Worldwide Transit databases + North Korea
By Dorian Lemarchand
This is a story of my researching journey over the last year. In my spare time, I will often peruse websites like urbanrail.net, or zoom in and out of Google Earth or Google Maps enough times to make my head spin. Many people with a similar interest to mine do this, and I will start from the end: I discovered my favorite transportation website, in a language I do not speak, operating under a principle that I never knew existed, with very asymmetric views and information compared to what is known about in the Anglosphere, or even la Francophonie.
As someone with essentially dual native languages of French and English, I have a different perspective than many people, and actually a complaint. The way the internet is designed is counterproductive to specialized research, and contributes to poor sourcing and poor communication of ideas. When I type the word “hamburger” into the search engine, why do you think I get the English Wikipedia page for it and not the French or German one, despite being spelled the exact same way? There are several reasons, one of which is the language preferences on Google, but the ones that are frustrating are geo-tagging of results and a system that will never return results in a language besides the one I used in my query. Now, for words that are spelled the same in different languages, I can use Google’s language options. But I will never get a result in Japanese or Russian from searching in Greek: the characters are completely different. This might seem self-explanatory, the search engine is merely checking the incidence of the search terms I put into it, but I ask why the search engine doesn’t translate my search query into other languages, and conduct searches in multiple languages. I always have the option of translating a web page that isn’t in my native language, and what I care about is the content and not the language itself.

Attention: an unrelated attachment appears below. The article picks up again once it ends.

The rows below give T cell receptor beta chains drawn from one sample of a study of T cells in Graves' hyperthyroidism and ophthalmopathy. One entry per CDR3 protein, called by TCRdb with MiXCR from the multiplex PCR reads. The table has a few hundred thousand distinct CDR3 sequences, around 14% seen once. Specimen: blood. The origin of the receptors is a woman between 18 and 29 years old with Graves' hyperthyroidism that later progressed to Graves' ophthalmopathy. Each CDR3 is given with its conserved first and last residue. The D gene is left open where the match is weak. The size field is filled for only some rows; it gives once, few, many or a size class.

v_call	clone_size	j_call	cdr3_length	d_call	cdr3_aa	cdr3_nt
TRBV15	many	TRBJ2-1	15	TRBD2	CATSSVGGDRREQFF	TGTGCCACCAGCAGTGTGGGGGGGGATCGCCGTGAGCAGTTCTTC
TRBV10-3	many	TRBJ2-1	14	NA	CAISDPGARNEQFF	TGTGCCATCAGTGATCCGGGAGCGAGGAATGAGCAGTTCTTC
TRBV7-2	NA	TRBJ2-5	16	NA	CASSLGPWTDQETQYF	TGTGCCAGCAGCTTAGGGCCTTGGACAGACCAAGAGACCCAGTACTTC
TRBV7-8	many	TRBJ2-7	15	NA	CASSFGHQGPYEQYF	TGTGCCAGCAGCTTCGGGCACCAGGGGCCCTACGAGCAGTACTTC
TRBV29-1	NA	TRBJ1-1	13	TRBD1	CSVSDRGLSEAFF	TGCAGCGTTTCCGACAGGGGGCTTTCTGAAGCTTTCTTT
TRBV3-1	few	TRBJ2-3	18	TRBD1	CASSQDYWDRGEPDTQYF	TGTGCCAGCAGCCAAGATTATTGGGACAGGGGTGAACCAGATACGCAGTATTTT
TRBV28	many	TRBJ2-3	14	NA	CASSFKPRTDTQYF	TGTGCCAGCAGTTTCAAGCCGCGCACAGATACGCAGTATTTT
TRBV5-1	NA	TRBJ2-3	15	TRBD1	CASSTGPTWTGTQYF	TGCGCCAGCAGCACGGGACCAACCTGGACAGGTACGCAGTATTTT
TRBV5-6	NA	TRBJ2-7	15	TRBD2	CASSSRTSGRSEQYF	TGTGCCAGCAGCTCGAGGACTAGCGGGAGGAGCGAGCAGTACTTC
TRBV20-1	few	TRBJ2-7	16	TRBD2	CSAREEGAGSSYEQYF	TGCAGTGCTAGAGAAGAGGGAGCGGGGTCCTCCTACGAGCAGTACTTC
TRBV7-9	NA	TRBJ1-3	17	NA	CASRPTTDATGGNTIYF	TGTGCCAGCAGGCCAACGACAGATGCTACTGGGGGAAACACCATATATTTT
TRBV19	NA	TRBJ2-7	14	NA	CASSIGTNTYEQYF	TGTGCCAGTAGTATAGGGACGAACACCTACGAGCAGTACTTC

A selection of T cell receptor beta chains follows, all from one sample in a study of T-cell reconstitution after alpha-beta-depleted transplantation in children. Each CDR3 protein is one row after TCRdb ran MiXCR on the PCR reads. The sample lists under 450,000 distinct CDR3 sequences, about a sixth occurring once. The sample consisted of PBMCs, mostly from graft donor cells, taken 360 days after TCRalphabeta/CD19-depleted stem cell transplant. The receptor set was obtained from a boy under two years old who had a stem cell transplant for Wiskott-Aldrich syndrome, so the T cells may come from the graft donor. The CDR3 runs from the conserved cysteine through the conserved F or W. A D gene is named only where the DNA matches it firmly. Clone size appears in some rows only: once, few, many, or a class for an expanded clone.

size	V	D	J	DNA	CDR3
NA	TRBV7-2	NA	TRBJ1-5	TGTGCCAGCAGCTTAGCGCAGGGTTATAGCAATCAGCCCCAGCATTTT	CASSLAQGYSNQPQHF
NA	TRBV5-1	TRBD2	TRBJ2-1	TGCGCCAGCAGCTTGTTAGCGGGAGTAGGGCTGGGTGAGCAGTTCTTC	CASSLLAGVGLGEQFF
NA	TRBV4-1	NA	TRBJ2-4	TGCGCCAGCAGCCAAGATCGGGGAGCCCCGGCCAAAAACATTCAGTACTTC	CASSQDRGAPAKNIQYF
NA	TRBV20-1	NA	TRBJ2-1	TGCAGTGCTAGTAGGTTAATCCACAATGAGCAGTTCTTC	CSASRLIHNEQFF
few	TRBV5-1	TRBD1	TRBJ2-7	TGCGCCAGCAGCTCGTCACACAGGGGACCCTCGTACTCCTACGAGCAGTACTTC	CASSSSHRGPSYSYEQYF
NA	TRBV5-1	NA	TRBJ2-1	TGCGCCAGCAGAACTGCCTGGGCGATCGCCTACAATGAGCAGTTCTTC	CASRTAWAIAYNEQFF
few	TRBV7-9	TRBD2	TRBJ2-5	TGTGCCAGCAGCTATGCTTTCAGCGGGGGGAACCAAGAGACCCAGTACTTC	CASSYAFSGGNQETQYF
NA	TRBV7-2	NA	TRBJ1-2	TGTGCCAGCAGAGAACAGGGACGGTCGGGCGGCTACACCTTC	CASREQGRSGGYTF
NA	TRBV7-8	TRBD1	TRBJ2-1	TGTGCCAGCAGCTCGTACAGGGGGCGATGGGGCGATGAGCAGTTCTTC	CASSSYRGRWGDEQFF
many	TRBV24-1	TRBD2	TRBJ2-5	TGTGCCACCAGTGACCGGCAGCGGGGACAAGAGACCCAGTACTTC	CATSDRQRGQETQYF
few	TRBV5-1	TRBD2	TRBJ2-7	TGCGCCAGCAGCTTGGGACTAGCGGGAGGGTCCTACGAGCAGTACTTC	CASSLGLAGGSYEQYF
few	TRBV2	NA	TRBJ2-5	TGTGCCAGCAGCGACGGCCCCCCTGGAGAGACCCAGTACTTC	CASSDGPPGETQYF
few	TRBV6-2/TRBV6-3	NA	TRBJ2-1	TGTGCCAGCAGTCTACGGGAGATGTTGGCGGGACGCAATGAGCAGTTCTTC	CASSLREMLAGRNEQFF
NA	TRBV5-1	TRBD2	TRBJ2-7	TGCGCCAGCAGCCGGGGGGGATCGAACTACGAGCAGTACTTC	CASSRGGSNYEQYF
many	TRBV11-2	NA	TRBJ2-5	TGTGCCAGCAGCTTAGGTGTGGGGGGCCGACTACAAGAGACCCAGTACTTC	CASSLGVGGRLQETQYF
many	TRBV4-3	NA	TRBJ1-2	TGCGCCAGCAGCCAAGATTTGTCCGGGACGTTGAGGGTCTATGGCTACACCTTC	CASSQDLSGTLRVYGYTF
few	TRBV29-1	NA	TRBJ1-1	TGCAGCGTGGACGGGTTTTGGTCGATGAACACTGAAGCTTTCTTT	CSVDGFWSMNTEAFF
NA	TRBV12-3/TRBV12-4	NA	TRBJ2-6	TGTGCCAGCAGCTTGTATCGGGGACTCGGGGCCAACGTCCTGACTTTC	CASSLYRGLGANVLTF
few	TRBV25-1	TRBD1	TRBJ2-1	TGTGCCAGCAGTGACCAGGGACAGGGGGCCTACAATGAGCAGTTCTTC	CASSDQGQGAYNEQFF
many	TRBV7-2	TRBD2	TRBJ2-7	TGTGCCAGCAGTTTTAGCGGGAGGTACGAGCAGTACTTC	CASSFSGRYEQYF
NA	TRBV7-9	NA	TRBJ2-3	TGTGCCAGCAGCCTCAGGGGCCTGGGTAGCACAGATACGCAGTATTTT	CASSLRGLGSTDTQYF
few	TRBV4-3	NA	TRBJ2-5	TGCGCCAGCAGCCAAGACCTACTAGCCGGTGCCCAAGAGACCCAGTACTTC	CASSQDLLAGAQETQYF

This is relevant because urban and transportation planning is a field where the vast majority of planning is done in a native language, for one’s own country, much to the chagrin of academics in other fields who all choose to use one language. Rather than learn from one another, it is much more common for different countries or regions to develop their own independent planning habits. Who has the most advanced tunneling techniques? It might be Spain or Russia. Who knows? Each element has a general planning theory behind it that is put into practice in very different ways across the world, and only in comparing the different places can we learn about what is good and what is not. Public transportation and urban planning are fields where these language silos are incredibly built up.
On the occasion, I decided to research information about the trams, trolleybuses, and metro of Pyongyang, this problem was incredibly pronounced. Results in Korean are suppressed and replaced by a flurry of websites in English, Japanese, Russian, and Chinese which are completely oblivious of each other’s existence. The English search results display false maps, but are not filtered out and replaced by the correct version, simply because the source is Russian. This is bad for the dissemination of information. Through the painful process of searching for results using Google Translate in several languages, and scrolling through the results, I managed to find the sources I listed above (and more). What is amazing is how much potential is missed just because the internet is poorly designed. However, it’s not all bad…
One of the sources that grew on me is a website called transphoto.org, which any Eastern European transport enthusiast may know. It is basically a global database of vehicles, systems, and train car numbers for tramways, trolleybuses, and metro systems. This curiosity resulted in incredibly valuable information about North Korean public transportation systems; the website is actually cited by researchers. I can speak volumes about how this demonstrates the viability of the website. Basically, it is an overgrown photo-sharing website with tagging features that morphed into a vehicle database. It is even cited in banal cases like the fact that villagers in Stakhanov, Ukraine do not recognize the renaming of their town. The unique features of transphoto.org, the high quality of the website design, the ability for anyone to contribute to it, and the fact that the website is hidden from search engines in English is a huge missed opportunity.
About the Author:
Dorian Lemarchand is currently a freshman at Arizona State University intent on graduating with an Urban Planning Bachelor’s degree. He is a California native but with a dual culture, born in France.
Dorian’s interests include public transportation operations, spatial planning/maps, and Chinese culture, having taken a year of Chinese.